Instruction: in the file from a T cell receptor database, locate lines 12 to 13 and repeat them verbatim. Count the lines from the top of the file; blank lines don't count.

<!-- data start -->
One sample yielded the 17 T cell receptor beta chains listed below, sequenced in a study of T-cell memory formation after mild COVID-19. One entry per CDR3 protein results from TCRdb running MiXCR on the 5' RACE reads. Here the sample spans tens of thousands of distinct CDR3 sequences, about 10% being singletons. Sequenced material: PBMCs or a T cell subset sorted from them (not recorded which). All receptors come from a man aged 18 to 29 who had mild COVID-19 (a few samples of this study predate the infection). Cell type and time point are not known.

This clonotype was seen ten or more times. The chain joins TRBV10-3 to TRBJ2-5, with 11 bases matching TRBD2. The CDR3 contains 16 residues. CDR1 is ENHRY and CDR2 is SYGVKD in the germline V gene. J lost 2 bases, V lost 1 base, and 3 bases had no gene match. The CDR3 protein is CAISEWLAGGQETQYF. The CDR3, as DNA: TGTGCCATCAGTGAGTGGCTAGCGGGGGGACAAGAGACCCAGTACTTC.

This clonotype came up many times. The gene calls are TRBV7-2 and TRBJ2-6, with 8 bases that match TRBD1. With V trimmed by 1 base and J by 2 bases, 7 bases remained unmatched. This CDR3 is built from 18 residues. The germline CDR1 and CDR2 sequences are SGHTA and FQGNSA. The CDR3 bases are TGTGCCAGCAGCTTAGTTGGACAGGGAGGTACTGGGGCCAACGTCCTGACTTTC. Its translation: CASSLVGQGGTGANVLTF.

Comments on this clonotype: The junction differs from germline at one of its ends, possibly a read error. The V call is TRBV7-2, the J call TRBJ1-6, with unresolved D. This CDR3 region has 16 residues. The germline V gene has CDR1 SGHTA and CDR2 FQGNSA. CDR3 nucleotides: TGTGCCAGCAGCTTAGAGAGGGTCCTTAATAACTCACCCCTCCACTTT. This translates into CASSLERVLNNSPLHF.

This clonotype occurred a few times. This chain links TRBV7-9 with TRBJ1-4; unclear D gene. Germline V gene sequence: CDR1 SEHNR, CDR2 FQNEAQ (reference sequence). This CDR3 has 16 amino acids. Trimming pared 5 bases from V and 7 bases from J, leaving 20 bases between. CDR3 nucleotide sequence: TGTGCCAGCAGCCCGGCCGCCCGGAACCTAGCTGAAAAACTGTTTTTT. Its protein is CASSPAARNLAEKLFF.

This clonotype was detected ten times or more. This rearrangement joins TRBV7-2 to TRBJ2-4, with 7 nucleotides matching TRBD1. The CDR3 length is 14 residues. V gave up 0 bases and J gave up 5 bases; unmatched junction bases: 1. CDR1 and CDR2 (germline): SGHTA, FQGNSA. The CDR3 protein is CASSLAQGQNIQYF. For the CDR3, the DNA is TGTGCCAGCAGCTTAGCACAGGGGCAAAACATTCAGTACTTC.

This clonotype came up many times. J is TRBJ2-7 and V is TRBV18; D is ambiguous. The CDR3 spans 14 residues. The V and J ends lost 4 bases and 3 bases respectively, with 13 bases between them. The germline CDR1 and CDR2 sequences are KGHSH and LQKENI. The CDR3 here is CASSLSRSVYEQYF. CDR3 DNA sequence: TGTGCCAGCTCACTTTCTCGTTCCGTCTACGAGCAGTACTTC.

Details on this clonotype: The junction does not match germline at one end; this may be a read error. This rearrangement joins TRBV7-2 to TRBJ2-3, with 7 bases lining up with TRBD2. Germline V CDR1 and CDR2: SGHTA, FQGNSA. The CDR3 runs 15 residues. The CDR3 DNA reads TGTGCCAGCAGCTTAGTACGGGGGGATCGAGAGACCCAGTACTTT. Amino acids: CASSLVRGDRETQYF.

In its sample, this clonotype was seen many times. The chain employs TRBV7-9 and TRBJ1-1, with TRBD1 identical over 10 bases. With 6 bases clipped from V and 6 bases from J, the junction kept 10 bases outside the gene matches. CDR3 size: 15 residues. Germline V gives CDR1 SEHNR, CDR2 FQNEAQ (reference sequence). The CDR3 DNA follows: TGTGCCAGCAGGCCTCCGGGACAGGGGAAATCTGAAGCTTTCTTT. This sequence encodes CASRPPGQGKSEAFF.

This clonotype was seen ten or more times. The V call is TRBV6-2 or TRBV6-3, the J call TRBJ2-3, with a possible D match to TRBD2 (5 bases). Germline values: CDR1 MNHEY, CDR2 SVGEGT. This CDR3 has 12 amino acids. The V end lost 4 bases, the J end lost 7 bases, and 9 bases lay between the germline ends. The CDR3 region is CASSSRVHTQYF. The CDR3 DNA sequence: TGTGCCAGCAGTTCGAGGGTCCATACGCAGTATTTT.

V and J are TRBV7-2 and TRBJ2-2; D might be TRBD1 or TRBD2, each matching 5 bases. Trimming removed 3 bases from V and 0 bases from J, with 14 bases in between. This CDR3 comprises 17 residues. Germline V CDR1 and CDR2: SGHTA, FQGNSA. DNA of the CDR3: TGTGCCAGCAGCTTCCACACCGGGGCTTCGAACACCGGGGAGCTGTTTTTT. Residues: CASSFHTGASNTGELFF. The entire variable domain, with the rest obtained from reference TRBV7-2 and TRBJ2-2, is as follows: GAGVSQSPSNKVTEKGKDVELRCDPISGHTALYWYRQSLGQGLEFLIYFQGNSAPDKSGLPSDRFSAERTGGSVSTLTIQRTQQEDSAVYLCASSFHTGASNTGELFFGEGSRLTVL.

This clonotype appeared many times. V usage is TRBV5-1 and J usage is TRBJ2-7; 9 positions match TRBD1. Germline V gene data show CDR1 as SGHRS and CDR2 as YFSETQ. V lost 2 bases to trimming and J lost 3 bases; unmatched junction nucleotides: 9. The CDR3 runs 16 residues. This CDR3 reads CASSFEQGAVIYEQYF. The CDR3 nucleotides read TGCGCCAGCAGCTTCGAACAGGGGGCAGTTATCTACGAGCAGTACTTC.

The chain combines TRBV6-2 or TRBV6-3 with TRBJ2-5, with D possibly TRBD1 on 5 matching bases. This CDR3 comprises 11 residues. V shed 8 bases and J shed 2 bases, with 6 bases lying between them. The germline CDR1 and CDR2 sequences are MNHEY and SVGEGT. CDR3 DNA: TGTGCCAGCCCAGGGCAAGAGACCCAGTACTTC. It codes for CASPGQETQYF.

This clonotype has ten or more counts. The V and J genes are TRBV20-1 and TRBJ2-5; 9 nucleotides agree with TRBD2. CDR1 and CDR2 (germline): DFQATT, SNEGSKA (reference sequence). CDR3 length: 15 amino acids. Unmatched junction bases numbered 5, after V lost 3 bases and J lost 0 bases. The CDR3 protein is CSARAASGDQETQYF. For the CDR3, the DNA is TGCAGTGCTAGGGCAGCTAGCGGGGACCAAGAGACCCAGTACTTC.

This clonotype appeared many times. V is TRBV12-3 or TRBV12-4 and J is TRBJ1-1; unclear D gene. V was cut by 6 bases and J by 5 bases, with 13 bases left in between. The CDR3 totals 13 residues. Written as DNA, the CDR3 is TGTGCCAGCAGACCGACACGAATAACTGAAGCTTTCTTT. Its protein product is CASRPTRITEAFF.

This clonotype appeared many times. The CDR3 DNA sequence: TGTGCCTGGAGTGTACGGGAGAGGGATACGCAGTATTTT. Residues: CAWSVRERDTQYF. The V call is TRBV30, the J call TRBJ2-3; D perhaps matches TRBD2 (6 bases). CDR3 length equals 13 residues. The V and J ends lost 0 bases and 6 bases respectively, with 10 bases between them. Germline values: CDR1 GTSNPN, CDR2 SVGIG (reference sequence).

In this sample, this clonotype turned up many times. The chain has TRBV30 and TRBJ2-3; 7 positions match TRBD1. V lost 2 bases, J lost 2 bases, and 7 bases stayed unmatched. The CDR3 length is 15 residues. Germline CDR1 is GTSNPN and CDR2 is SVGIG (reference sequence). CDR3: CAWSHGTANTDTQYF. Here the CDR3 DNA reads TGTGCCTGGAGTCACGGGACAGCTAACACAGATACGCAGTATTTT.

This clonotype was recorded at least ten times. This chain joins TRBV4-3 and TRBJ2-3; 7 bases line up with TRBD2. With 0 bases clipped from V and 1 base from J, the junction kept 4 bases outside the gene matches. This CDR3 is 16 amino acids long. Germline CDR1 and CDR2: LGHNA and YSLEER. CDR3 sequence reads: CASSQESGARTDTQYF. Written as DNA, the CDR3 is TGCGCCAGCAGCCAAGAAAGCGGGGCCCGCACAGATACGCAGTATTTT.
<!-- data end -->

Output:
This clonotype appeared many times. V usage is TRBV5-1 and J usage is TRBJ2-7; 9 positions match TRBD1. Germline V gene data show CDR1 as SGHRS and CDR2 as YFSETQ. V lost 2 bases to trimming and J lost 3 bases; unmatched junction nucleotides: 9. The CDR3 runs 16 residues. This CDR3 reads CASSFEQGAVIYEQYF. The CDR3 nucleotides read TGCGCCAGCAGCTTCGAACAGGGGGCAGTTATCTACGAGCAGTACTTC.

The chain combines TRBV6-2 or TRBV6-3 with TRBJ2-5, with D possibly TRBD1 on 5 matching bases. This CDR3 comprises 11 residues. V shed 8 bases and J shed 2 bases, with 6 bases lying between them. The germline CDR1 and CDR2 sequences are MNHEY and SVGEGT. CDR3 DNA: TGTGCCAGCCCAGGGCAAGAGACCCAGTACTTC. It codes for CASPGQETQYF.